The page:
Bethesda mislead Fallout 76 players about contents of Power Armor Edition

One of the bonus items in Fallout 76's Power Armor Edition is not what was advertised, and Bethesda's compensation is pretty weak.

By Nick Plessas | 11/29/2018 11:30 AM PT

News

Update: Bethesda has addressed the turmoil surrounding its handling of Fallout 76‘s Power Armor Edition, and the compensation does not impress. In a recent Twitter post, Bethesda expressed its sympathy for the fans who were bamboozled by its shady marketing practices, and announced that players who purchased the special edition can earn 500 Atoms by contacting Bethesda Support.

Now, 500 Atoms- used to purchase cosmetic content- may seem like a pretty weak trade-off, but the reality is even worse when you look at what’s available for purchase. In the selection of the Atomic Store is a character skin that is actually wearing a canvas bag, but that skin costs 700 Atoms, so the compensation isn’t even enough to get an in-game version of the physical product customers were promised.

Bethesda’s official gear site has since changed the product description of the bag to read “nylon”, but the image of it still reads that the bag is canvas, which is why it also now includes the disclaimer “Bag is not correct representation of product”. At least the developer acknowledged the unprofessionalism of one of its first responses to a customer.

Original Story: Following the technical mess that was Fallout 76, it seemed like things couldn’t get worse for fans, but for anyone that picked up the game’s Power Armor Edition, it has.

Fallout 76‘s most expensive special edition went for $200 and included- among other things- a canvas duffel bag. Or, at least, that’s what was advertised. In what is currently one of the top posts on Reddit, one customer reveals that the canvas bag they were promised was delivered as a cheaper nylon version. When this customer emailed Bethesda about this misdirection, the publisher claimed that the advertised product was “too expensive to make” and the company “[isn’t] planning on doing anything about it.”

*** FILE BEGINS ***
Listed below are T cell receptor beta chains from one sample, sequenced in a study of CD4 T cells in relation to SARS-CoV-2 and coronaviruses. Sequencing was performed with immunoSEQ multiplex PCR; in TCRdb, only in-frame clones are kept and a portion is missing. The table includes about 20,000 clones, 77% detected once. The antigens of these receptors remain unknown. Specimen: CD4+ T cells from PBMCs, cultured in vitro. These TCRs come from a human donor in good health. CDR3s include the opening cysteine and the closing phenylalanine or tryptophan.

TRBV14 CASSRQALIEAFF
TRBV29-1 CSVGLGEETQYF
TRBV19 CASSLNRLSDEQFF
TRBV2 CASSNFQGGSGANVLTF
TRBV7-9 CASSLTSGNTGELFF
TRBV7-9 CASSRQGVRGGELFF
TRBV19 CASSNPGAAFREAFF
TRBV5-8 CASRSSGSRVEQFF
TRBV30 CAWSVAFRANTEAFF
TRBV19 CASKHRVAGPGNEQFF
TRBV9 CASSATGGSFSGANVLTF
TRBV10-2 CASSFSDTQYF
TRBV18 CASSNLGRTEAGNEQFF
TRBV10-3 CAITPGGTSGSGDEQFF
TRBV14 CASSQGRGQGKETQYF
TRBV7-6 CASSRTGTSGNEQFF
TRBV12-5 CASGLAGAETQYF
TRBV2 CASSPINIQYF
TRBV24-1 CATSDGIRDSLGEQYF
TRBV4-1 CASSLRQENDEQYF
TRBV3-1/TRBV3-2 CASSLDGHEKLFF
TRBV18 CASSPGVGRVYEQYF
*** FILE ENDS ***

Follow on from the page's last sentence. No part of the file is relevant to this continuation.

This isn’t an isolated issue either. As broken down in a post by Reddit user AlexanderDLarge, a different customer received a similar response from Bethesda, and while it was more polite and professional than the one above, it was ultimately no more reassuring.

“Due to the unavailability of materials, we had to switch to a nylon carrying case in the Fallout 76: Power Armor Edition,” Bethesda wrote. “We hope this doesn’t prevent anyone from enjoying what we feel is one of our best collector’s editions.”

The fact that Bethesda thought it could sneak this by the fanbase is almost as shocking and disappointing as the act of doing it in the first place. With how unfinished Fallout 76 is, you’d think the studio would want to avoid as much additional negative attention as it could, but between this and the lawsuits it’s facing over refunds, it seems like things are only going to get worse for Bethesda.

Read More


About Nick Plessas

view all posts

Nick didn’t start gaming until mid-2006. Once his parents finally allowed a console into the house, it was all uphill from there. Starting out with a PS2, he grew an affinity for Sony consoles and moved on to the PS3, and now the PS4. He keeps his gaming palette wide, but, gun to his head, he’d have to say shooters are his genre of choice. Find him on Twitter @idole808